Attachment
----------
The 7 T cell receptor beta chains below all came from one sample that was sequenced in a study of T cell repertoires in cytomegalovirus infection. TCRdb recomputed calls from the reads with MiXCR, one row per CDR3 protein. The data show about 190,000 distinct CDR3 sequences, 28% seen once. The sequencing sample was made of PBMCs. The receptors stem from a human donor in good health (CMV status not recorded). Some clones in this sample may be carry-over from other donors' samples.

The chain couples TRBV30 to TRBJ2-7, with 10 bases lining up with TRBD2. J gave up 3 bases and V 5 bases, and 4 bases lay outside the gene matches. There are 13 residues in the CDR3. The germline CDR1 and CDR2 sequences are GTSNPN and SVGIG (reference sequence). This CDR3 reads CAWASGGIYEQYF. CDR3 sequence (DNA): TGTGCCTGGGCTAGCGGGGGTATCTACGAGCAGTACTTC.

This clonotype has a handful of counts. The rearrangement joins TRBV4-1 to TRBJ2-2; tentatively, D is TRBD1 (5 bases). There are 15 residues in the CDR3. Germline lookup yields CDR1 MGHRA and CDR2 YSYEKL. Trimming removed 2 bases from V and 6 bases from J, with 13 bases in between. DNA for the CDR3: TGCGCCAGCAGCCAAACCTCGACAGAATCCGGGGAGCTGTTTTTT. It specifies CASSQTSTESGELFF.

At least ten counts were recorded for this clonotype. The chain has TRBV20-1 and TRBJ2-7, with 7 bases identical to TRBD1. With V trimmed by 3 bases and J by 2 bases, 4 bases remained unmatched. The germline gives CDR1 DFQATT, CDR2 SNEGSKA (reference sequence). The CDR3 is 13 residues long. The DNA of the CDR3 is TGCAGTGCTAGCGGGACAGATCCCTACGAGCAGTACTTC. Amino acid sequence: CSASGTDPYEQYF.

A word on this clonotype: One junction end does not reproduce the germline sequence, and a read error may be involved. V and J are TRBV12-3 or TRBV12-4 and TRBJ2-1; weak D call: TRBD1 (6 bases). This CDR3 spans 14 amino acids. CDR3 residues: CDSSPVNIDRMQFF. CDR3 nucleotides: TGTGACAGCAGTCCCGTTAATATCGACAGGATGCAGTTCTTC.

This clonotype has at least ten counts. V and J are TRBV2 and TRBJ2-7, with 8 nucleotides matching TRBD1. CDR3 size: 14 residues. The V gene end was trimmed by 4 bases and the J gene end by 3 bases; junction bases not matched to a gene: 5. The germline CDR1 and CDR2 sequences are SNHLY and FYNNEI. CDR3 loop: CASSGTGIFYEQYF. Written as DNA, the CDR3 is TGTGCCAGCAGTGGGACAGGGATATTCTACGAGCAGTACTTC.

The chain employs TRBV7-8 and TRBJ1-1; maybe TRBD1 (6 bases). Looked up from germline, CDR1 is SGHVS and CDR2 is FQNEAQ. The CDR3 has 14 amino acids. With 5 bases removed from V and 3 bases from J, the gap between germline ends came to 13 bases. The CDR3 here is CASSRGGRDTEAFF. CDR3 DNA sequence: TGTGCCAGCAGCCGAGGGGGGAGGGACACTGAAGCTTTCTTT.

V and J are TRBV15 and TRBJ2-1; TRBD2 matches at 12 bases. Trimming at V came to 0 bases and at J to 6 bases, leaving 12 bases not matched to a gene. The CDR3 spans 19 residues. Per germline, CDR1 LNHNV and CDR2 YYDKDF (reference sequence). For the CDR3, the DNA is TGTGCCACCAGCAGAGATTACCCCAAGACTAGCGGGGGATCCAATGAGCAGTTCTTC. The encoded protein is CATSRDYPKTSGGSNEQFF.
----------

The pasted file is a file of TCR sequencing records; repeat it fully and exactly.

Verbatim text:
The 7 T cell receptor beta chains below all came from one sample that was sequenced in a study of T cell repertoires in cytomegalovirus infection. TCRdb recomputed calls from the reads with MiXCR, one row per CDR3 protein. The data show about 190,000 distinct CDR3 sequences, 28% seen once. The sequencing sample was made of PBMCs. The receptors stem from a human donor in good health (CMV status not recorded). Some clones in this sample may be carry-over from other donors' samples.

The chain couples TRBV30 to TRBJ2-7, with 10 bases lining up with TRBD2. J gave up 3 bases and V 5 bases, and 4 bases lay outside the gene matches. There are 13 residues in the CDR3. The germline CDR1 and CDR2 sequences are GTSNPN and SVGIG (reference sequence). This CDR3 reads CAWASGGIYEQYF. CDR3 sequence (DNA): TGTGCCTGGGCTAGCGGGGGTATCTACGAGCAGTACTTC.

This clonotype has a handful of counts. The rearrangement joins TRBV4-1 to TRBJ2-2; tentatively, D is TRBD1 (5 bases). There are 15 residues in the CDR3. Germline lookup yields CDR1 MGHRA and CDR2 YSYEKL. Trimming removed 2 bases from V and 6 bases from J, with 13 bases in between. DNA for the CDR3: TGCGCCAGCAGCCAAACCTCGACAGAATCCGGGGAGCTGTTTTTT. It specifies CASSQTSTESGELFF.

At least ten counts were recorded for this clonotype. The chain has TRBV20-1 and TRBJ2-7, with 7 bases identical to TRBD1. With V trimmed by 3 bases and J by 2 bases, 4 bases remained unmatched. The germline gives CDR1 DFQATT, CDR2 SNEGSKA (reference sequence). The CDR3 is 13 residues long. The DNA of the CDR3 is TGCAGTGCTAGCGGGACAGATCCCTACGAGCAGTACTTC. Amino acid sequence: CSASGTDPYEQYF.

A word on this clonotype: One junction end does not reproduce the germline sequence, and a read error may be involved. V and J are TRBV12-3 or TRBV12-4 and TRBJ2-1; weak D call: TRBD1 (6 bases). This CDR3 spans 14 amino acids. CDR3 residues: CDSSPVNIDRMQFF. CDR3 nucleotides: TGTGACAGCAGTCCCGTTAATATCGACAGGATGCAGTTCTTC.

This clonotype has at least ten counts. V and J are TRBV2 and TRBJ2-7, with 8 nucleotides matching TRBD1. CDR3 size: 14 residues. The V gene end was trimmed by 4 bases and the J gene end by 3 bases; junction bases not matched to a gene: 5. The germline CDR1 and CDR2 sequences are SNHLY and FYNNEI. CDR3 loop: CASSGTGIFYEQYF. Written as DNA, the CDR3 is TGTGCCAGCAGTGGGACAGGGATATTCTACGAGCAGTACTTC.

The chain employs TRBV7-8 and TRBJ1-1; maybe TRBD1 (6 bases). Looked up from germline, CDR1 is SGHVS and CDR2 is FQNEAQ. The CDR3 has 14 amino acids. With 5 bases removed from V and 3 bases from J, the gap between germline ends came to 13 bases. The CDR3 here is CASSRGGRDTEAFF. CDR3 DNA sequence: TGTGCCAGCAGCCGAGGGGGGAGGGACACTGAAGCTTTCTTT.

V and J are TRBV15 and TRBJ2-1; TRBD2 matches at 12 bases. Trimming at V came to 0 bases and at J to 6 bases, leaving 12 bases not matched to a gene. The CDR3 spans 19 residues. Per germline, CDR1 LNHNV and CDR2 YYDKDF (reference sequence). For the CDR3, the DNA is TGTGCCACCAGCAGAGATTACCCCAAGACTAGCGGGGGATCCAATGAGCAGTTCTTC. The encoded protein is CATSRDYPKTSGGSNEQFF.